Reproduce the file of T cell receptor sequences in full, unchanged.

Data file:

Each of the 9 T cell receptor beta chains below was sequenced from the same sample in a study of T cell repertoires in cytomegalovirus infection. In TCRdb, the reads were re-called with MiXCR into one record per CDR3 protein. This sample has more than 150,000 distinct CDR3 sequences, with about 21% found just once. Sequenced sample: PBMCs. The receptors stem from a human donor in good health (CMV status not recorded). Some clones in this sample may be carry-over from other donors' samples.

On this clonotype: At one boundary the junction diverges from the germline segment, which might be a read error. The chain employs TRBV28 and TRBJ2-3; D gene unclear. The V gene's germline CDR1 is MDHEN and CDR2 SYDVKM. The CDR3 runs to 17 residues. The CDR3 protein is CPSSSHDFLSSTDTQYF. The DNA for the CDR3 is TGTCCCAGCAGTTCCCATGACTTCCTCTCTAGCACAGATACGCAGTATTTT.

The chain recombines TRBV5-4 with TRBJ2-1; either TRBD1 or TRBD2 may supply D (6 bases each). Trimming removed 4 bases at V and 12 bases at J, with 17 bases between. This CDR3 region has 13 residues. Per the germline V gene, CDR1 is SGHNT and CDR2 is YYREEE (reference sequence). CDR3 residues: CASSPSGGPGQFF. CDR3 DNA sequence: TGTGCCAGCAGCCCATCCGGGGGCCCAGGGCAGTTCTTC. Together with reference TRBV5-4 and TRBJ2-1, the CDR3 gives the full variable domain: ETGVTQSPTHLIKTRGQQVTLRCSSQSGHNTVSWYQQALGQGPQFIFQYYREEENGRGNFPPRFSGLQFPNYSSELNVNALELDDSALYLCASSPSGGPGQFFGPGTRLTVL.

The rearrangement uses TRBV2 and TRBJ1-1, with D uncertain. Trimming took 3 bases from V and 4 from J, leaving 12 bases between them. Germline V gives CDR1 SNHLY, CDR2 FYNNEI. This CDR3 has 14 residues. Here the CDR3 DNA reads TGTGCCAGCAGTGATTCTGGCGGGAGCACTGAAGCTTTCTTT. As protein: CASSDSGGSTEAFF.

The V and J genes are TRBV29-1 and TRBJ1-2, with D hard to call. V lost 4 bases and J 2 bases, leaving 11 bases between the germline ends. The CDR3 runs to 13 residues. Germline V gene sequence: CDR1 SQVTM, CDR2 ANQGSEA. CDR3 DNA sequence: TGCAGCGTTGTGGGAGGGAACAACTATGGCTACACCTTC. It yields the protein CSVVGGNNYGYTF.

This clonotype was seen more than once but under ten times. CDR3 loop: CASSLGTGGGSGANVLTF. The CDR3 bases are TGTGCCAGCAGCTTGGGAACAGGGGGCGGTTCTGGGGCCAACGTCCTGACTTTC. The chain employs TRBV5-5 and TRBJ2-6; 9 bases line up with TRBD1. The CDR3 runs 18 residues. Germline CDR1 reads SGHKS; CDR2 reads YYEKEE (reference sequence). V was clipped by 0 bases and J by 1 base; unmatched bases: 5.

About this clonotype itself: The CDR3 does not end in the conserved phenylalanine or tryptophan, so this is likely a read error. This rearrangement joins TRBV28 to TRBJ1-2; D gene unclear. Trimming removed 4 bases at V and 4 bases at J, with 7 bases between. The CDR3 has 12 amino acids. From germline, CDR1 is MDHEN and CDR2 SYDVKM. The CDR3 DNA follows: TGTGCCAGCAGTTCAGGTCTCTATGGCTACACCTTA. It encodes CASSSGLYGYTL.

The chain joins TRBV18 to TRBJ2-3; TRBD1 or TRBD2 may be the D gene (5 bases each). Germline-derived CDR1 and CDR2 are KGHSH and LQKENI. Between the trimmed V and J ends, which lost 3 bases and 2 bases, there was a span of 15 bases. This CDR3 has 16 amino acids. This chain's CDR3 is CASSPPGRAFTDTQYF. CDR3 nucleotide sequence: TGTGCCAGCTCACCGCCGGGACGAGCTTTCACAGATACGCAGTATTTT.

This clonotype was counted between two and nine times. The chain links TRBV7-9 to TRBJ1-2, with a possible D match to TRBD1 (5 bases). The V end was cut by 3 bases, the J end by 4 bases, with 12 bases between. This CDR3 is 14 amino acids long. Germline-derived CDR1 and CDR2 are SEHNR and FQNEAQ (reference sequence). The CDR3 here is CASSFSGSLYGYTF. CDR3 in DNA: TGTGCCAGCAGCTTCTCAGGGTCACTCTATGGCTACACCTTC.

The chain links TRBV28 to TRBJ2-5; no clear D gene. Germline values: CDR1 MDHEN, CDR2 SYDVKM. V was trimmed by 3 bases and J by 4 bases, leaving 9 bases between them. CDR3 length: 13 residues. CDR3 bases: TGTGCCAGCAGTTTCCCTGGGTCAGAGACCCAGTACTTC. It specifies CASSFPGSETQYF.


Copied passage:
Each of the 9 T cell receptor beta chains below was sequenced from the same sample in a study of T cell repertoires in cytomegalovirus infection. In TCRdb, the reads were re-called with MiXCR into one record per CDR3 protein. This sample has more than 150,000 distinct CDR3 sequences, with about 21% found just once. Sequenced sample: PBMCs. The receptors stem from a human donor in good health (CMV status not recorded). Some clones in this sample may be carry-over from other donors' samples.

On this clonotype: At one boundary the junction diverges from the germline segment, which might be a read error. The chain employs TRBV28 and TRBJ2-3; D gene unclear. The V gene's germline CDR1 is MDHEN and CDR2 SYDVKM. The CDR3 runs to 17 residues. The CDR3 protein is CPSSSHDFLSSTDTQYF. The DNA for the CDR3 is TGTCCCAGCAGTTCCCATGACTTCCTCTCTAGCACAGATACGCAGTATTTT.

The chain recombines TRBV5-4 with TRBJ2-1; either TRBD1 or TRBD2 may supply D (6 bases each). Trimming removed 4 bases at V and 12 bases at J, with 17 bases between. This CDR3 region has 13 residues. Per the germline V gene, CDR1 is SGHNT and CDR2 is YYREEE (reference sequence). CDR3 residues: CASSPSGGPGQFF. CDR3 DNA sequence: TGTGCCAGCAGCCCATCCGGGGGCCCAGGGCAGTTCTTC. Together with reference TRBV5-4 and TRBJ2-1, the CDR3 gives the full variable domain: ETGVTQSPTHLIKTRGQQVTLRCSSQSGHNTVSWYQQALGQGPQFIFQYYREEENGRGNFPPRFSGLQFPNYSSELNVNALELDDSALYLCASSPSGGPGQFFGPGTRLTVL.

The rearrangement uses TRBV2 and TRBJ1-1, with D uncertain. Trimming took 3 bases from V and 4 from J, leaving 12 bases between them. Germline V gives CDR1 SNHLY, CDR2 FYNNEI. This CDR3 has 14 residues. Here the CDR3 DNA reads TGTGCCAGCAGTGATTCTGGCGGGAGCACTGAAGCTTTCTTT. As protein: CASSDSGGSTEAFF.

The V and J genes are TRBV29-1 and TRBJ1-2, with D hard to call. V lost 4 bases and J 2 bases, leaving 11 bases between the germline ends. The CDR3 runs to 13 residues. Germline V gene sequence: CDR1 SQVTM, CDR2 ANQGSEA. CDR3 DNA sequence: TGCAGCGTTGTGGGAGGGAACAACTATGGCTACACCTTC. It yields the protein CSVVGGNNYGYTF.

This clonotype was seen more than once but under ten times. CDR3 loop: CASSLGTGGGSGANVLTF. The CDR3 bases are TGTGCCAGCAGCTTGGGAACAGGGGGCGGTTCTGGGGCCAACGTCCTGACTTTC. The chain employs TRBV5-5 and TRBJ2-6; 9 bases line up with TRBD1. The CDR3 runs 18 residues. Germline CDR1 reads SGHKS; CDR2 reads YYEKEE (reference sequence). V was clipped by 0 bases and J by 1 base; unmatched bases: 5.

About this clonotype itself: The CDR3 does not end in the conserved phenylalanine or tryptophan, so this is likely a read error. This rearrangement joins TRBV28 to TRBJ1-2; D gene unclear. Trimming removed 4 bases at V and 4 bases at J, with 7 bases between. The CDR3 has 12 amino acids. From germline, CDR1 is MDHEN and CDR2 SYDVKM. The CDR3 DNA follows: TGTGCCAGCAGTTCAGGTCTCTATGGCTACACCTTA. It encodes CASSSGLYGYTL.

The chain joins TRBV18 to TRBJ2-3; TRBD1 or TRBD2 may be the D gene (5 bases each). Germline-derived CDR1 and CDR2 are KGHSH and LQKENI. Between the trimmed V and J ends, which lost 3 bases and 2 bases, there was a span of 15 bases. This CDR3 has 16 amino acids. This chain's CDR3 is CASSPPGRAFTDTQYF. CDR3 nucleotide sequence: TGTGCCAGCTCACCGCCGGGACGAGCTTTCACAGATACGCAGTATTTT.

This clonotype was counted between two and nine times. The chain links TRBV7-9 to TRBJ1-2, with a possible D match to TRBD1 (5 bases). The V end was cut by 3 bases, the J end by 4 bases, with 12 bases between. This CDR3 is 14 amino acids long. Germline-derived CDR1 and CDR2 are SEHNR and FQNEAQ (reference sequence). The CDR3 here is CASSFSGSLYGYTF. CDR3 in DNA: TGTGCCAGCAGCTTCTCAGGGTCACTCTATGGCTACACCTTC.

The chain links TRBV28 to TRBJ2-5; no clear D gene. Germline values: CDR1 MDHEN, CDR2 SYDVKM. V was trimmed by 3 bases and J by 4 bases, leaving 9 bases between them. CDR3 length: 13 residues. CDR3 bases: TGTGCCAGCAGTTTCCCTGGGTCAGAGACCCAGTACTTC. It specifies CASSFPGSETQYF.